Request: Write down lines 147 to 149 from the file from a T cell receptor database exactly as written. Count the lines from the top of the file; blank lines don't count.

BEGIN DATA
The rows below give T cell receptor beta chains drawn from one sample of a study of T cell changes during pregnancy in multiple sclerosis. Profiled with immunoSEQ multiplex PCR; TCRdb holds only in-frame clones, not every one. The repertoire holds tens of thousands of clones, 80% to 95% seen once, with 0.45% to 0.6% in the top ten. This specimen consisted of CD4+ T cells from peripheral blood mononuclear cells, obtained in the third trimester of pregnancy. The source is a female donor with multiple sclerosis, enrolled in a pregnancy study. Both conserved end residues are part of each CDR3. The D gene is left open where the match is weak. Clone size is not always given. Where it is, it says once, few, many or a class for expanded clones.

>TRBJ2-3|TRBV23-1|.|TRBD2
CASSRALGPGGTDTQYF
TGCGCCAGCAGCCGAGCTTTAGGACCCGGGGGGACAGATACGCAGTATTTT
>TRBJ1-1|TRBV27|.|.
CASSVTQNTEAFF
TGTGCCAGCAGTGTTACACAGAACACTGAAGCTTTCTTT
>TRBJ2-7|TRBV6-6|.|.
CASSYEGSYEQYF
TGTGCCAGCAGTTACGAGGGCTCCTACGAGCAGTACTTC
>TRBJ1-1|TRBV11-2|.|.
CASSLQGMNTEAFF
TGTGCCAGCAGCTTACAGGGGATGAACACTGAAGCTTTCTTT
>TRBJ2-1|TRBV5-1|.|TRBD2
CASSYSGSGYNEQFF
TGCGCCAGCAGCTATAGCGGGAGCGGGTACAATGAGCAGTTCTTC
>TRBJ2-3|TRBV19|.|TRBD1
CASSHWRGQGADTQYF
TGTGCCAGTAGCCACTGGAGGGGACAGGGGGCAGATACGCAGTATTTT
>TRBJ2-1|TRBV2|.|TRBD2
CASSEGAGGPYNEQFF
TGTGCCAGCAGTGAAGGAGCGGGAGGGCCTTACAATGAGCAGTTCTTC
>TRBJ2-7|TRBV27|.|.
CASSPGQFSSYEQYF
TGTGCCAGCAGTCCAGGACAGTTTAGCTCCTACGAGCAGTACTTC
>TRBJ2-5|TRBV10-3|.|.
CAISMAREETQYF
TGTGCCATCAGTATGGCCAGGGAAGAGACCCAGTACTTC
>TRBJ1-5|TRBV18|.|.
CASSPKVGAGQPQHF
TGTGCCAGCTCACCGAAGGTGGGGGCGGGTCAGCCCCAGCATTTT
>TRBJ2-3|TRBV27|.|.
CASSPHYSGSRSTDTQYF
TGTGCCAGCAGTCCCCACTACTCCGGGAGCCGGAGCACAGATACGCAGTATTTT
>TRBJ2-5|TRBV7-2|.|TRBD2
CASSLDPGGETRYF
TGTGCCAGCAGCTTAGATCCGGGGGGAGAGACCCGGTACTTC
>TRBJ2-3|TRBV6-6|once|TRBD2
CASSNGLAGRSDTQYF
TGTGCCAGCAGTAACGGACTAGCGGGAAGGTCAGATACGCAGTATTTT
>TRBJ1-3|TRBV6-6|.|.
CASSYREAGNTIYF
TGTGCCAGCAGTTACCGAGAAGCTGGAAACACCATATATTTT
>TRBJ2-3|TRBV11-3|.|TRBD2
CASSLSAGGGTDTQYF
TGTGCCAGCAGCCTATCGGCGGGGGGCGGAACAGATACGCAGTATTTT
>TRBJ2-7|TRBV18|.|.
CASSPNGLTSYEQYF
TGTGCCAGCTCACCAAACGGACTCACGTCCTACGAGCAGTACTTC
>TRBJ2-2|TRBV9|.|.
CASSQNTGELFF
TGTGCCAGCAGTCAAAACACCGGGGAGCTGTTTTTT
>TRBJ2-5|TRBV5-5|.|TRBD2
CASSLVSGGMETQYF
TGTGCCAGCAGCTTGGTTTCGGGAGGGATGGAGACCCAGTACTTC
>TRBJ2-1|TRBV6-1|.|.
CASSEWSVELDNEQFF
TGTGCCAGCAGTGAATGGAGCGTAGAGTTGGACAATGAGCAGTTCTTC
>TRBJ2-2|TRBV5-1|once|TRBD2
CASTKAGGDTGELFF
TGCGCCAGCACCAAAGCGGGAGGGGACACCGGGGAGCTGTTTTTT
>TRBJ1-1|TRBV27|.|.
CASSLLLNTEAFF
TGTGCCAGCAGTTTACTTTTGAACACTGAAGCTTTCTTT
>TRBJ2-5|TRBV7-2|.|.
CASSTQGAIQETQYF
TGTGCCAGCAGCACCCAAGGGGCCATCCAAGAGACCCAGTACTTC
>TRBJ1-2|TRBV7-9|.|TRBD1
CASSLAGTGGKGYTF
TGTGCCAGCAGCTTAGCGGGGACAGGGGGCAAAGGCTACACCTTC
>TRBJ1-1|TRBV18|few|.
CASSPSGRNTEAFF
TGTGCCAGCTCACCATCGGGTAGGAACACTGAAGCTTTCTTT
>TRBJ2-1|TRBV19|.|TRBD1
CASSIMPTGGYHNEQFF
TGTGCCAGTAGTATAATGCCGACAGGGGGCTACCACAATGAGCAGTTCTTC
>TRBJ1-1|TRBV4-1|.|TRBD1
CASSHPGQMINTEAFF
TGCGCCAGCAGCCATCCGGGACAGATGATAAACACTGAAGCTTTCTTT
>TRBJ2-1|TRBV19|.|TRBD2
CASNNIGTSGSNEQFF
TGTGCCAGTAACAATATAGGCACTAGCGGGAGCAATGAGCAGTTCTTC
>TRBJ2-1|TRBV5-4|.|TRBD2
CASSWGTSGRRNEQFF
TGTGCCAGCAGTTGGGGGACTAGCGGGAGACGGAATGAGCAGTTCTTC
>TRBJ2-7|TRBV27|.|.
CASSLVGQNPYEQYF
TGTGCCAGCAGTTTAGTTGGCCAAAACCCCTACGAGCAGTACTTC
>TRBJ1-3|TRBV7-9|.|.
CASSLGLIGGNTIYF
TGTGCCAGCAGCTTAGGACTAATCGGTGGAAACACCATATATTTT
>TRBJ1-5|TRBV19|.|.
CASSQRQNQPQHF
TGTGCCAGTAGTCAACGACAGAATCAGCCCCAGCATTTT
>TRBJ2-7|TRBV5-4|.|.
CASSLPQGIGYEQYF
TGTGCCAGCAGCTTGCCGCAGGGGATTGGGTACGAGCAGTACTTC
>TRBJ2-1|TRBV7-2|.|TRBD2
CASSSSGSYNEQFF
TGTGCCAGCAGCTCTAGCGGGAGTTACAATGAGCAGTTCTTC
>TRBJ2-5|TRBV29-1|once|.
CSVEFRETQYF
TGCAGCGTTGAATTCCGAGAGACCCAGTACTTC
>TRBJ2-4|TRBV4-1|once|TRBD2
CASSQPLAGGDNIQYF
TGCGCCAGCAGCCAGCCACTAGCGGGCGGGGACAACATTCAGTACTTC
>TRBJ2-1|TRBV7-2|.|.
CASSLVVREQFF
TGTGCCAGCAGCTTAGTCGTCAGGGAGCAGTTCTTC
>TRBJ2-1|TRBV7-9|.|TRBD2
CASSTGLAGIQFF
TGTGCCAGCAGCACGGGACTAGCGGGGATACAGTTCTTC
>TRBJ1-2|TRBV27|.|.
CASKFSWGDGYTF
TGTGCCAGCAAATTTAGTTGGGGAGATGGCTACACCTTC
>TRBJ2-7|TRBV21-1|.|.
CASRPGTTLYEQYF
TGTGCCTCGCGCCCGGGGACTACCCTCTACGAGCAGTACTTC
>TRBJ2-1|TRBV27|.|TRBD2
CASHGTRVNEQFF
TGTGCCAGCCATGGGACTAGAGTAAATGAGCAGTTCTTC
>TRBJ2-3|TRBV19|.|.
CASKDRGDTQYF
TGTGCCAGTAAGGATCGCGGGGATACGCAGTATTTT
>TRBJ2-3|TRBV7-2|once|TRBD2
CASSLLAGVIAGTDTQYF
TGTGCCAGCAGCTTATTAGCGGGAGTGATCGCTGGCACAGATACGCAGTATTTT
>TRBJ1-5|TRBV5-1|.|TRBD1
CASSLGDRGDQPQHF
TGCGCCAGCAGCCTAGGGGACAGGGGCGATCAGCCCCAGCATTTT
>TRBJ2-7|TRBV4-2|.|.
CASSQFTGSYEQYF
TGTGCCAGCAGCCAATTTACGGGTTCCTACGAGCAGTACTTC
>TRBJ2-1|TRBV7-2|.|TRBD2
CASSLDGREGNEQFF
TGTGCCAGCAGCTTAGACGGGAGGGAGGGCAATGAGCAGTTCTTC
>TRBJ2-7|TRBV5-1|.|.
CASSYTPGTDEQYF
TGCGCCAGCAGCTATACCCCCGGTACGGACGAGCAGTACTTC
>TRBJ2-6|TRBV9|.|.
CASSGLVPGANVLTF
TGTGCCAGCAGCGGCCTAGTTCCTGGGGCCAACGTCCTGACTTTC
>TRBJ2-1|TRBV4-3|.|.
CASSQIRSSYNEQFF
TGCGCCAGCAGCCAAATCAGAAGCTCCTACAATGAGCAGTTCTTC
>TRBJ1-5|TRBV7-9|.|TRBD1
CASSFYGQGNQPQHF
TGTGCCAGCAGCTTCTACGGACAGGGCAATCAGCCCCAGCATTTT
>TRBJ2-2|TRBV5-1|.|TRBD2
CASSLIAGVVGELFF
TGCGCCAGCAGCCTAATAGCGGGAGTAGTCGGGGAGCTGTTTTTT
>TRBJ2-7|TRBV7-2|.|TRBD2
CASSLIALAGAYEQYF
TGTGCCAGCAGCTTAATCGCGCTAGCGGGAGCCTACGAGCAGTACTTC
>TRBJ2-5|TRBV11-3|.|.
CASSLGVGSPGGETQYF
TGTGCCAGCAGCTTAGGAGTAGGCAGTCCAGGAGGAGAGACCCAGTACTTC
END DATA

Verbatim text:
CASSFYGQGNQPQHF
TGTGCCAGCAGCTTCTACGGACAGGGCAATCAGCCCCAGCATTTT
>TRBJ2-2|TRBV5-1|.|TRBD2